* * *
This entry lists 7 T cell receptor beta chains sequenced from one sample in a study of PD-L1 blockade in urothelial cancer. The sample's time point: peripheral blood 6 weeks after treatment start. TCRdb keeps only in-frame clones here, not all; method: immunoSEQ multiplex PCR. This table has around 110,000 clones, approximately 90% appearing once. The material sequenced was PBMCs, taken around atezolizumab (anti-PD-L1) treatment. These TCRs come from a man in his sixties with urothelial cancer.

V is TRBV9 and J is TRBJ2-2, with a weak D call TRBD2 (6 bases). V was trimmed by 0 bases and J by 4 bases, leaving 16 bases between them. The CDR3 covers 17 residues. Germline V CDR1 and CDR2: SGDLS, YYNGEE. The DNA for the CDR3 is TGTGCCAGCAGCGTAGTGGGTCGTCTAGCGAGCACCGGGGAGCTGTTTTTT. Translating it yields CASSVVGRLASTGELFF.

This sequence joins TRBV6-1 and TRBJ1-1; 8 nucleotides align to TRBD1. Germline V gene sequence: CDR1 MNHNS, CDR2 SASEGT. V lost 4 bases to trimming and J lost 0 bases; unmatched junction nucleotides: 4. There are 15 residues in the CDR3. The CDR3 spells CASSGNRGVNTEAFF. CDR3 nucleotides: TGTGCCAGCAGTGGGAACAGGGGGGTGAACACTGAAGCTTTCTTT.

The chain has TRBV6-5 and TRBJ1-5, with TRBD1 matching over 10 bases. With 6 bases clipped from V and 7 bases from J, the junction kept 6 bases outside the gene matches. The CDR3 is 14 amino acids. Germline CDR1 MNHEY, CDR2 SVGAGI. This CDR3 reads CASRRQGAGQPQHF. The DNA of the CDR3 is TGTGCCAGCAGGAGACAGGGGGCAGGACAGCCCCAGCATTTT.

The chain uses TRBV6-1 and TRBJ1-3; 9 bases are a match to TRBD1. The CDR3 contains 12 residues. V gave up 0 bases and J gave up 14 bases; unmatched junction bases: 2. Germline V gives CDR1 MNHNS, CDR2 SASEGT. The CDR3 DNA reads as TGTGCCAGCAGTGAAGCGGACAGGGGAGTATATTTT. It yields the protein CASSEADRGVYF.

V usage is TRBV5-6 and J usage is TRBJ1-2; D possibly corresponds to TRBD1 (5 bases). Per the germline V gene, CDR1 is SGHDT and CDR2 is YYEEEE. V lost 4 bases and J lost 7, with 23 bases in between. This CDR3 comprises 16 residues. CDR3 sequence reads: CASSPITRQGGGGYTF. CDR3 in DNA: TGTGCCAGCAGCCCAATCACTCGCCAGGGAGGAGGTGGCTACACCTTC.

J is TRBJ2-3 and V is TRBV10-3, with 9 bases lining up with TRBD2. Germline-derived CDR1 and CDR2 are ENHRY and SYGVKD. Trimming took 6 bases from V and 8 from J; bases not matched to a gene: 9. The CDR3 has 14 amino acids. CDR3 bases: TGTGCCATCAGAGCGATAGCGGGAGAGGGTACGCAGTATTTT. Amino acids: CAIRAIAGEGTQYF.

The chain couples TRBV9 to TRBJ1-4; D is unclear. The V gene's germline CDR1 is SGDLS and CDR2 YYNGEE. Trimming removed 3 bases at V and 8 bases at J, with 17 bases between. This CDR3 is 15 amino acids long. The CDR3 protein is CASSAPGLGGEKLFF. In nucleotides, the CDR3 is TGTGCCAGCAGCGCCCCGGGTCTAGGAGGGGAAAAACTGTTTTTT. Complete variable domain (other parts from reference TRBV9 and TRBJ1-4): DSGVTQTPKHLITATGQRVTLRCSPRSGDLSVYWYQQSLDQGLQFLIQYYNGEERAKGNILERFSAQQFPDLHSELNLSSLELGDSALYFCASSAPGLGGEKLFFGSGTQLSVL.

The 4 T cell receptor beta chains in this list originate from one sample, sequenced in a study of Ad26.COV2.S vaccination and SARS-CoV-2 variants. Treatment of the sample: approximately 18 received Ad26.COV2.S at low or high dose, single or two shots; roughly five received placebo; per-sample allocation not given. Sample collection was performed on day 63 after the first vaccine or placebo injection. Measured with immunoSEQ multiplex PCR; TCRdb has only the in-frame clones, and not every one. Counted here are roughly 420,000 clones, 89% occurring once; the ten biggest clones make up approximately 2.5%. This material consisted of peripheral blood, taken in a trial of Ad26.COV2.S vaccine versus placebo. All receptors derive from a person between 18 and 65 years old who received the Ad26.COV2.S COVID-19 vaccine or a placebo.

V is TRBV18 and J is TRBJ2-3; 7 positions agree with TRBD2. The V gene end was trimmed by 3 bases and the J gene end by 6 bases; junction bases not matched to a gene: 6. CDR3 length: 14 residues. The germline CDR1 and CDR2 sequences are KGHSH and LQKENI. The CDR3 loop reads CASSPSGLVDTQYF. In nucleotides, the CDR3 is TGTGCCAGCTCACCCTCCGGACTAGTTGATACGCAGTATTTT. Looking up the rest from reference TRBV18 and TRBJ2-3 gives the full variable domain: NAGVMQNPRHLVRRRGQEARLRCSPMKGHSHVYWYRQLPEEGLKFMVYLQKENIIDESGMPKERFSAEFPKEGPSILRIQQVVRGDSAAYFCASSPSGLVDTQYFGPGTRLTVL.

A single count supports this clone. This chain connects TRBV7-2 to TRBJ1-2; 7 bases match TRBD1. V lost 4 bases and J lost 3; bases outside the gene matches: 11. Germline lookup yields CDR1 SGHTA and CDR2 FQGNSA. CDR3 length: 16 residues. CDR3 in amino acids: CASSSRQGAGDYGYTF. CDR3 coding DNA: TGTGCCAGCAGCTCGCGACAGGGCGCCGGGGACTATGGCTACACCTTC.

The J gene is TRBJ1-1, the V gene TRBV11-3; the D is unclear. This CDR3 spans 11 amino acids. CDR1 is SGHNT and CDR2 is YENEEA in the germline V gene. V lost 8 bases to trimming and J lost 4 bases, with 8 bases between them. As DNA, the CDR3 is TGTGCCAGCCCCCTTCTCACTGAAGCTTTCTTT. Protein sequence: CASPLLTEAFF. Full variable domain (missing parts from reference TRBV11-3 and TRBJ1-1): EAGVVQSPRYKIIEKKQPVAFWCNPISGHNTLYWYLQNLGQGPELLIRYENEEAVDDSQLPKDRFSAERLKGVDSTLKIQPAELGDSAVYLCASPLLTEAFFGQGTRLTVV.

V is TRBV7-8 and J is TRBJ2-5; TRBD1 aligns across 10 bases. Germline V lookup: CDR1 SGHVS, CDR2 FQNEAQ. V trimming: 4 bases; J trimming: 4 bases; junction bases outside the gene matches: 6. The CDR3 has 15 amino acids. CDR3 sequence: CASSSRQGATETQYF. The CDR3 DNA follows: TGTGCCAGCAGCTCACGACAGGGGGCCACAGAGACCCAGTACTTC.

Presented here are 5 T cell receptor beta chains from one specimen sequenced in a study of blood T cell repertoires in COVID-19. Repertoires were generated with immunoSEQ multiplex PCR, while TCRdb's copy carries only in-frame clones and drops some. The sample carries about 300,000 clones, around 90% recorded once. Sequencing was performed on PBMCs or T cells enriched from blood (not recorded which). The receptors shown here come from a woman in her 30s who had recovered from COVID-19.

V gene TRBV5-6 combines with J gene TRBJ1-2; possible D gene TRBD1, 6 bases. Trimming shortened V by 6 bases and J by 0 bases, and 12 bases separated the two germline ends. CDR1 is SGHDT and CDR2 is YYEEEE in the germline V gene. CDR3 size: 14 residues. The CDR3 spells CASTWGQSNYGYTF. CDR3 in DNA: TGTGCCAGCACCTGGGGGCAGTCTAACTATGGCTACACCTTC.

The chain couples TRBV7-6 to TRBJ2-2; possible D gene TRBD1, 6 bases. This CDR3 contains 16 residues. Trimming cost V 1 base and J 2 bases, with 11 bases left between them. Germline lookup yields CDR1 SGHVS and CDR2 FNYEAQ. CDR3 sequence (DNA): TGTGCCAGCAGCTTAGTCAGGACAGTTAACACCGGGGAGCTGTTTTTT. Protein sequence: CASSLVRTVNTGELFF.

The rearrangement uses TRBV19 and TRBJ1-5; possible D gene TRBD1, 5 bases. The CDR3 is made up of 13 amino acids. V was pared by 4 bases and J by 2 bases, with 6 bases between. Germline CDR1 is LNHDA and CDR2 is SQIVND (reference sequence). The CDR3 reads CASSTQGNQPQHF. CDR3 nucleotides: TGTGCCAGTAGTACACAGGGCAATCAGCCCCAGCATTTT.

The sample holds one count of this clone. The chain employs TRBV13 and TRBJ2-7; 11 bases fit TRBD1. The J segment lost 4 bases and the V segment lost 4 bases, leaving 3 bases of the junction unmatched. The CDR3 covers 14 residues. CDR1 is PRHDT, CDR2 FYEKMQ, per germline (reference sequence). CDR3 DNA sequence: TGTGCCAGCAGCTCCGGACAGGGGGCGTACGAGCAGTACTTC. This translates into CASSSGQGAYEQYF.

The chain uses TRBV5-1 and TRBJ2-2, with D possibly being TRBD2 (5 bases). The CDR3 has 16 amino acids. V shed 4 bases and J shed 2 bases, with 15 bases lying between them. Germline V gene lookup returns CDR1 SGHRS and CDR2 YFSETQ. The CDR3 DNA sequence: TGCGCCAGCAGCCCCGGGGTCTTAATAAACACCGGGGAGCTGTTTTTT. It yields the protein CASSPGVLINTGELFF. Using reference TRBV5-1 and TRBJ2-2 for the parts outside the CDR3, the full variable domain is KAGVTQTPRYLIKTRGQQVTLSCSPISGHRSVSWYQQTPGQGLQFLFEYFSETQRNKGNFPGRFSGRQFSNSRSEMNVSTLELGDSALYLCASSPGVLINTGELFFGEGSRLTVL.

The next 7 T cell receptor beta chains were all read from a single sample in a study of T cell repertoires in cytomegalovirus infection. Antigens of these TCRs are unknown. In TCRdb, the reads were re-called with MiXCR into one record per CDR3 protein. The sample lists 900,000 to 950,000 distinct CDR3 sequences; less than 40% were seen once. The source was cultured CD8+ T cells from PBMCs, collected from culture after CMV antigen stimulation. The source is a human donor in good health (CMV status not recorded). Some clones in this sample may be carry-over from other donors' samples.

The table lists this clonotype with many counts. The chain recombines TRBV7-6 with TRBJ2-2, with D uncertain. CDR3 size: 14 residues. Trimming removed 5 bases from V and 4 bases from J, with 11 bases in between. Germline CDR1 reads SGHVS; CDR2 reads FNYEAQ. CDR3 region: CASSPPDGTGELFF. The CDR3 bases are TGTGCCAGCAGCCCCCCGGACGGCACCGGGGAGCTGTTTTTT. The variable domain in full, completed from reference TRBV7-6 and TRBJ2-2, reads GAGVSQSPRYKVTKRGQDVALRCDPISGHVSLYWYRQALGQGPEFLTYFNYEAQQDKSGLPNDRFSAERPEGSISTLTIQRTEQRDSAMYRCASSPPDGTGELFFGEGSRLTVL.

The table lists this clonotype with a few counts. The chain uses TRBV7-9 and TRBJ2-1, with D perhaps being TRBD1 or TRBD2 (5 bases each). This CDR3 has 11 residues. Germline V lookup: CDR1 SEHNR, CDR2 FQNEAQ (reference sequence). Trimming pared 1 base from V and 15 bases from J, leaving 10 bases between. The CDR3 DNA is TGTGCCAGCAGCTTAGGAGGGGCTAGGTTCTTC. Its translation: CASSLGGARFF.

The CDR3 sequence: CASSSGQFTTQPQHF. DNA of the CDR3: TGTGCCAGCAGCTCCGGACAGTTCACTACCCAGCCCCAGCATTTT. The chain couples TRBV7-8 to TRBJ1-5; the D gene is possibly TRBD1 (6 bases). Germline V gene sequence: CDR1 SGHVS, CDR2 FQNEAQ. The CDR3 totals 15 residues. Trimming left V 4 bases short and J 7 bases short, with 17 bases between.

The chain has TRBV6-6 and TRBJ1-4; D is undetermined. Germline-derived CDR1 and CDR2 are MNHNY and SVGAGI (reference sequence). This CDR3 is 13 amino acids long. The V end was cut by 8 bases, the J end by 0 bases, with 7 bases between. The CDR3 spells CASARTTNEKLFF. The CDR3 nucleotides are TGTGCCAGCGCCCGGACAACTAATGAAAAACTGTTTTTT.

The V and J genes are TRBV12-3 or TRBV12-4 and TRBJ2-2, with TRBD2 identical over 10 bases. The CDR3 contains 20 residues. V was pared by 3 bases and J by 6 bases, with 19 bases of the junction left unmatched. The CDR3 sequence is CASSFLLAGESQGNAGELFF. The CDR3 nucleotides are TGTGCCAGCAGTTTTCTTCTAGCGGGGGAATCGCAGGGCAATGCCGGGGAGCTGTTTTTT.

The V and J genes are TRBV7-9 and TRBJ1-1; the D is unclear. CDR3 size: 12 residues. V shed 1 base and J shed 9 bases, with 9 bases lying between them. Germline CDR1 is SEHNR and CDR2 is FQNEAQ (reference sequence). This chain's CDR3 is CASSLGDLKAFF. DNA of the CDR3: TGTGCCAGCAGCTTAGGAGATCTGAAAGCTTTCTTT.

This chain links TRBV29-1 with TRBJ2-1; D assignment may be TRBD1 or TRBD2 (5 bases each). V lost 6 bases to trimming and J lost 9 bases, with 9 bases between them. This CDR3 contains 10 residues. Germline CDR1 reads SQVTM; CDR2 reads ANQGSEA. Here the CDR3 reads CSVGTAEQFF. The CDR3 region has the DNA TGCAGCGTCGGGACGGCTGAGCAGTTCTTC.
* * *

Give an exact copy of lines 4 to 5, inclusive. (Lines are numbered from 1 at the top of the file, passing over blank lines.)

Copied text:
The chain has TRBV6-5 and TRBJ1-5, with TRBD1 matching over 10 bases. With 6 bases clipped from V and 7 bases from J, the junction kept 6 bases outside the gene matches. The CDR3 is 14 amino acids. Germline CDR1 MNHEY, CDR2 SVGAGI. This CDR3 reads CASRRQGAGQPQHF. The DNA of the CDR3 is TGTGCCAGCAGGAGACAGGGGGCAGGACAGCCCCAGCATTTT.

The chain uses TRBV6-1 and TRBJ1-3; 9 bases are a match to TRBD1. The CDR3 contains 12 residues. V gave up 0 bases and J gave up 14 bases; unmatched junction bases: 2. Germline V gives CDR1 MNHNS, CDR2 SASEGT. The CDR3 DNA reads as TGTGCCAGCAGTGAAGCGGACAGGGGAGTATATTTT. It yields the protein CASSEADRGVYF.